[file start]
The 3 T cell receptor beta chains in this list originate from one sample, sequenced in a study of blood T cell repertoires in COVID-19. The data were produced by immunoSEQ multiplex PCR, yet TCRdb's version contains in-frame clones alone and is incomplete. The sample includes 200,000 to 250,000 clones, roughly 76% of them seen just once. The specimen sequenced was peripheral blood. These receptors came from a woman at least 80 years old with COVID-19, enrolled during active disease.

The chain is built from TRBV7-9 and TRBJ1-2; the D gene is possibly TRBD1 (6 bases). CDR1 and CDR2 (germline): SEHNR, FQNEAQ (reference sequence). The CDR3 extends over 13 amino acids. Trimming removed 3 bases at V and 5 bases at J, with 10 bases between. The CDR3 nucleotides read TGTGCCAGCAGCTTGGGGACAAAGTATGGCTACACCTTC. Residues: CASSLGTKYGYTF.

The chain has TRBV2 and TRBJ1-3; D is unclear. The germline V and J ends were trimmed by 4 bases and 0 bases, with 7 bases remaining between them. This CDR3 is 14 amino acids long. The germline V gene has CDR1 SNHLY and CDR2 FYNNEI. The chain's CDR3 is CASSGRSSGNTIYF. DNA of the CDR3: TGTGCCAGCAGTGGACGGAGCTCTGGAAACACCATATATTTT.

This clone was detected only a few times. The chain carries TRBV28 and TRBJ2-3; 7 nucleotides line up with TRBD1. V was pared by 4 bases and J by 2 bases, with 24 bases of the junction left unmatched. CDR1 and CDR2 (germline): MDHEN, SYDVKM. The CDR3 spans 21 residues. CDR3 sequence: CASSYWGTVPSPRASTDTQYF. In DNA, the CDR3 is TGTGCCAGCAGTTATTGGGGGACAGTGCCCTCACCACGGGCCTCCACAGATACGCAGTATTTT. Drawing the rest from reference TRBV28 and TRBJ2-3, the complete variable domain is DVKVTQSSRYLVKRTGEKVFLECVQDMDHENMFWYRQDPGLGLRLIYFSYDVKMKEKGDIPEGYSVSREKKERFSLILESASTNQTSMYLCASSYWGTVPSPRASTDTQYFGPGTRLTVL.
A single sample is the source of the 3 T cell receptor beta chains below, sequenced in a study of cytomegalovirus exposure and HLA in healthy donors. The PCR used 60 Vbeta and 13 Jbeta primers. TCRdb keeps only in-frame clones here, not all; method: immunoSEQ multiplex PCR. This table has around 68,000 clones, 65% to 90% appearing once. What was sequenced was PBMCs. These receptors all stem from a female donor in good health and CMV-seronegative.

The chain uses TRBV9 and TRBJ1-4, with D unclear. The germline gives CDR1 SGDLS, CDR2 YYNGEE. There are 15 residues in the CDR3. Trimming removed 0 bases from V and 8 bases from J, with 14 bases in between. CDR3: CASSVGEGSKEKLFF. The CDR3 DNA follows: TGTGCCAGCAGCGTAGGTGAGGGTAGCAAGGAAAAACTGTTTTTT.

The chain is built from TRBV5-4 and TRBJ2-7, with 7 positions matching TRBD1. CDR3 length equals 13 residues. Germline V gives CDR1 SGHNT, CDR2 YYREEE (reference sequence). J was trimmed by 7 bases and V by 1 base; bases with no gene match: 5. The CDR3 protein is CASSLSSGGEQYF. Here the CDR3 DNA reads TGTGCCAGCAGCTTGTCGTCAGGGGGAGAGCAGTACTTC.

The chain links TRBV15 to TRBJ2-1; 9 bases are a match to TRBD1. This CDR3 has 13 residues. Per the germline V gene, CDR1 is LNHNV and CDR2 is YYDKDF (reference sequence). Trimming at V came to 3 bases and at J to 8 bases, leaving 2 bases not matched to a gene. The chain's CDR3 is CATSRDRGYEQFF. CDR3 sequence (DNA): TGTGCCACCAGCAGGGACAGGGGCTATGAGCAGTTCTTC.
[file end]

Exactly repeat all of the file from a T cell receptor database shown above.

The 3 T cell receptor beta chains in this list originate from one sample, sequenced in a study of blood T cell repertoires in COVID-19. The data were produced by immunoSEQ multiplex PCR, yet TCRdb's version contains in-frame clones alone and is incomplete. The sample includes 200,000 to 250,000 clones, roughly 76% of them seen just once. The specimen sequenced was peripheral blood. These receptors came from a woman at least 80 years old with COVID-19, enrolled during active disease.

The chain is built from TRBV7-9 and TRBJ1-2; the D gene is possibly TRBD1 (6 bases). CDR1 and CDR2 (germline): SEHNR, FQNEAQ (reference sequence). The CDR3 extends over 13 amino acids. Trimming removed 3 bases at V and 5 bases at J, with 10 bases between. The CDR3 nucleotides read TGTGCCAGCAGCTTGGGGACAAAGTATGGCTACACCTTC. Residues: CASSLGTKYGYTF.

The chain has TRBV2 and TRBJ1-3; D is unclear. The germline V and J ends were trimmed by 4 bases and 0 bases, with 7 bases remaining between them. This CDR3 is 14 amino acids long. The germline V gene has CDR1 SNHLY and CDR2 FYNNEI. The chain's CDR3 is CASSGRSSGNTIYF. DNA of the CDR3: TGTGCCAGCAGTGGACGGAGCTCTGGAAACACCATATATTTT.

This clone was detected only a few times. The chain carries TRBV28 and TRBJ2-3; 7 nucleotides line up with TRBD1. V was pared by 4 bases and J by 2 bases, with 24 bases of the junction left unmatched. CDR1 and CDR2 (germline): MDHEN, SYDVKM. The CDR3 spans 21 residues. CDR3 sequence: CASSYWGTVPSPRASTDTQYF. In DNA, the CDR3 is TGTGCCAGCAGTTATTGGGGGACAGTGCCCTCACCACGGGCCTCCACAGATACGCAGTATTTT. Drawing the rest from reference TRBV28 and TRBJ2-3, the complete variable domain is DVKVTQSSRYLVKRTGEKVFLECVQDMDHENMFWYRQDPGLGLRLIYFSYDVKMKEKGDIPEGYSVSREKKERFSLILESASTNQTSMYLCASSYWGTVPSPRASTDTQYFGPGTRLTVL.
A single sample is the source of the 3 T cell receptor beta chains below, sequenced in a study of cytomegalovirus exposure and HLA in healthy donors. The PCR used 60 Vbeta and 13 Jbeta primers. TCRdb keeps only in-frame clones here, not all; method: immunoSEQ multiplex PCR. This table has around 68,000 clones, 65% to 90% appearing once. What was sequenced was PBMCs. These receptors all stem from a female donor in good health and CMV-seronegative.

The chain uses TRBV9 and TRBJ1-4, with D unclear. The germline gives CDR1 SGDLS, CDR2 YYNGEE. There are 15 residues in the CDR3. Trimming removed 0 bases from V and 8 bases from J, with 14 bases in between. CDR3: CASSVGEGSKEKLFF. The CDR3 DNA follows: TGTGCCAGCAGCGTAGGTGAGGGTAGCAAGGAAAAACTGTTTTTT.

The chain is built from TRBV5-4 and TRBJ2-7, with 7 positions matching TRBD1. CDR3 length equals 13 residues. Germline V gives CDR1 SGHNT, CDR2 YYREEE (reference sequence). J was trimmed by 7 bases and V by 1 base; bases with no gene match: 5. The CDR3 protein is CASSLSSGGEQYF. Here the CDR3 DNA reads TGTGCCAGCAGCTTGTCGTCAGGGGGAGAGCAGTACTTC.

The chain links TRBV15 to TRBJ2-1; 9 bases are a match to TRBD1. This CDR3 has 13 residues. Per the germline V gene, CDR1 is LNHNV and CDR2 is YYDKDF (reference sequence). Trimming at V came to 3 bases and at J to 8 bases, leaving 2 bases not matched to a gene. The chain's CDR3 is CATSRDRGYEQFF. CDR3 sequence (DNA): TGTGCCACCAGCAGGGACAGGGGCTATGAGCAGTTCTTC.